Holiday Meals: Invitation to Sedation, True or False?
Mary Beth Sodus RD/LDN Registered Dietitian & Medical Nutrition Therapist, University of Maryland Medical System Midtown Campus | 12/15/2017, 10:43 a.m.
continued 2. Make an agreement with yourself about portion control. Resist the temptation to go back for seconds. Make smarter choices by selecting foods that are lower in fat, such as white meat over dark, pumpkin pie over pecan pie. You can eat almost anything you like if the portions are small. And remember, leftovers are better the next day, so have one plate, and save room for dessert.
3. Respect your digestive system. Savor each bite of food; chew your food until soft, which will improve both enjoyment and digestion and give you a feeling of satisfaction from your meal.
4. Bring mindfulness to the table. Before your meal, decide what level of fullness you want to achieve by the end of the celebration; satisfied or over-stuffed?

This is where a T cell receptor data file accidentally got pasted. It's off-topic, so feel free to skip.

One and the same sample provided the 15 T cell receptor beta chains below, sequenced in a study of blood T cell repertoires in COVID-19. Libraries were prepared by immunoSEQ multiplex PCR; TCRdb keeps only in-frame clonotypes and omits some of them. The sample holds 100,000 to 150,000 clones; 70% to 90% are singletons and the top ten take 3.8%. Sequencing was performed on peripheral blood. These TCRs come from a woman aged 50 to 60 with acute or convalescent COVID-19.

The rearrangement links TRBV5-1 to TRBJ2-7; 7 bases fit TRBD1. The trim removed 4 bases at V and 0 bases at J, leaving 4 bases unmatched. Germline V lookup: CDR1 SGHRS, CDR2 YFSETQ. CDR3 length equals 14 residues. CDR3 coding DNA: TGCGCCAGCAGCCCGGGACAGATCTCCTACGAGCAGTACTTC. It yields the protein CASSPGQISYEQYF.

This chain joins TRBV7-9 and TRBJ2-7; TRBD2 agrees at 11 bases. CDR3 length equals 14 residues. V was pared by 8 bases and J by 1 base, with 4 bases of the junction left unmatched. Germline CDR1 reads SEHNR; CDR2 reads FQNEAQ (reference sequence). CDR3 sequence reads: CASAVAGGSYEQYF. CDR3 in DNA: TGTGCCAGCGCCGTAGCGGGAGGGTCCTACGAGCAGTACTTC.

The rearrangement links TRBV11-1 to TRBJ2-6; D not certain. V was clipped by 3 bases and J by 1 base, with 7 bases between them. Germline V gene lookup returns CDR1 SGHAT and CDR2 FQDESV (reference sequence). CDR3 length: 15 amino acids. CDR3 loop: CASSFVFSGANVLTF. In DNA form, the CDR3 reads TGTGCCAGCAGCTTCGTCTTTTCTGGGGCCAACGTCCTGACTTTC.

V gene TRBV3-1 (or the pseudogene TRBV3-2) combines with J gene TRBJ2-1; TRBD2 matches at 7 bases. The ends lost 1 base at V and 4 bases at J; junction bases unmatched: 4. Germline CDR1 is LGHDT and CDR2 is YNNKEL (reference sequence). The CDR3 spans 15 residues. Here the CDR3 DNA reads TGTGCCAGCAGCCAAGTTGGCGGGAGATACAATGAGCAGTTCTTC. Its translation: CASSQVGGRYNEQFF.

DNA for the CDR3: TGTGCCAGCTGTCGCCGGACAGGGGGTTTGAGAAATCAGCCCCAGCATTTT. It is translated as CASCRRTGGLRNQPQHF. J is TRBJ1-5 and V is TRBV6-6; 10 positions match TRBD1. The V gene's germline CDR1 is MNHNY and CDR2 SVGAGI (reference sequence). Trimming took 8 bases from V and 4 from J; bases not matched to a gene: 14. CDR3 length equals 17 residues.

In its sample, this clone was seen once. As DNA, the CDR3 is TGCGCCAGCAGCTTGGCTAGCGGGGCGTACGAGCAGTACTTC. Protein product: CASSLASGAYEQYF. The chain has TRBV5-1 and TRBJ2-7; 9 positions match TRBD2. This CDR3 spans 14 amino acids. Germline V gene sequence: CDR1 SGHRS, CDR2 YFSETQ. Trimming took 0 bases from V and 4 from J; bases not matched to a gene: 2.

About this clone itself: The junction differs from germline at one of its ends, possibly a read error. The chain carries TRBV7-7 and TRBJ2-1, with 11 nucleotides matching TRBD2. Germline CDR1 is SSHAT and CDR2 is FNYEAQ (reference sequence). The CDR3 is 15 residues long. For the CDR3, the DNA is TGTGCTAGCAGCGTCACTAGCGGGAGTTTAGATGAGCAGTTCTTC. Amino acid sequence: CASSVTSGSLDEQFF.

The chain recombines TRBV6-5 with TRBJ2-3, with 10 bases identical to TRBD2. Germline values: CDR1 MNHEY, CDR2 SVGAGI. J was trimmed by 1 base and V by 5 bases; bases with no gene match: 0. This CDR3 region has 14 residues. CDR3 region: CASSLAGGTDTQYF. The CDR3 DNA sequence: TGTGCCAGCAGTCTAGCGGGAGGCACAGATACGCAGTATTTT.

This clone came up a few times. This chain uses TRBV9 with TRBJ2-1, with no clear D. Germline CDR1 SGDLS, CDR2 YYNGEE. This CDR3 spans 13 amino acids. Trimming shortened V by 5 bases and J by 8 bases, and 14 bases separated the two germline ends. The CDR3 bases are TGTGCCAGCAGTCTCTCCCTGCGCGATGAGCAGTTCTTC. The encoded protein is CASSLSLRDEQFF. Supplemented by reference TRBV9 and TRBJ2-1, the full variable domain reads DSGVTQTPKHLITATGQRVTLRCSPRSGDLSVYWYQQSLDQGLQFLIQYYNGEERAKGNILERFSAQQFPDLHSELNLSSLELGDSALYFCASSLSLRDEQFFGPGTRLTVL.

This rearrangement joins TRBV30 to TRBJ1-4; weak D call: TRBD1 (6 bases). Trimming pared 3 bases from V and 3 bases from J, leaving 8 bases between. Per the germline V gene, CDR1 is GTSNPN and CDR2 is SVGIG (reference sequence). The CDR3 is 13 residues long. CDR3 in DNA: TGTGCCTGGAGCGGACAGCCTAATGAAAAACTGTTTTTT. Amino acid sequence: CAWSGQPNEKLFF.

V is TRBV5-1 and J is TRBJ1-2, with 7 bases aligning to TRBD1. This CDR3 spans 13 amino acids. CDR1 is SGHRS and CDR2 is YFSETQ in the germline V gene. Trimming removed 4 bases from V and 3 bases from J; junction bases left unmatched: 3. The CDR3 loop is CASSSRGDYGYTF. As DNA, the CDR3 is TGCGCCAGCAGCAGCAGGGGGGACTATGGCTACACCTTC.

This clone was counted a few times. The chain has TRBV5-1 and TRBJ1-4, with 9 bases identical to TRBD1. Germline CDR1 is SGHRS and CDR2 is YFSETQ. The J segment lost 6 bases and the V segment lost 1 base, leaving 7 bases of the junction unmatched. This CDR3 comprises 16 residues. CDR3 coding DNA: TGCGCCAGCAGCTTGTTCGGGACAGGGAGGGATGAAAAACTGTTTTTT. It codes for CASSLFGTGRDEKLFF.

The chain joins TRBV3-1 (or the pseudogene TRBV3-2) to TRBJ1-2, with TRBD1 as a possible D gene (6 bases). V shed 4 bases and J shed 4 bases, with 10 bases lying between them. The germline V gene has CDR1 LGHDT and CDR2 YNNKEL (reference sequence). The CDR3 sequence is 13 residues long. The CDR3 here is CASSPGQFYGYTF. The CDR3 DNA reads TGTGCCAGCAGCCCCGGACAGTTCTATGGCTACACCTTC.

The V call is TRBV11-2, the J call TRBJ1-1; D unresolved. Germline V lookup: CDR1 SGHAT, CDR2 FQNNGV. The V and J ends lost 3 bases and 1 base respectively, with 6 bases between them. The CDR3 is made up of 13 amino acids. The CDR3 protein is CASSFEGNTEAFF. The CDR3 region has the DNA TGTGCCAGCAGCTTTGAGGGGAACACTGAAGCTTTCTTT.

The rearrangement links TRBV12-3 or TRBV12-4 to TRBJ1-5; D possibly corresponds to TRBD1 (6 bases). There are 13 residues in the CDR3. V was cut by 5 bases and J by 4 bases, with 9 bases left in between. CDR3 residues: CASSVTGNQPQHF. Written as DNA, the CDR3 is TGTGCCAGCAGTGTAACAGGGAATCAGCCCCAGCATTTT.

5. Do not arrive hungry. Saving up all your calories for just one meal leads to overeating and in the end produces a slower metabolism.
6. Exercise. It is essential to include daily exercise during the holidays to relieve stress and get your blood pumping and your energy up. Plan a 10-minute walk at lunch or a family hike or bike ride.
7. Remember, hydration before libation. Making sure that your cells have enough water will make a marked difference in how you feel and think during and after your holiday enjoyment.
Most importantly, create holiday celebrations that are an opportunity to connect with family and friends. Your celebrations can be free of the sedation that fat, alcohol and overeating create. Discover the true meaning of the holidays— a time to create moments of joy and feelings of kinship and connection.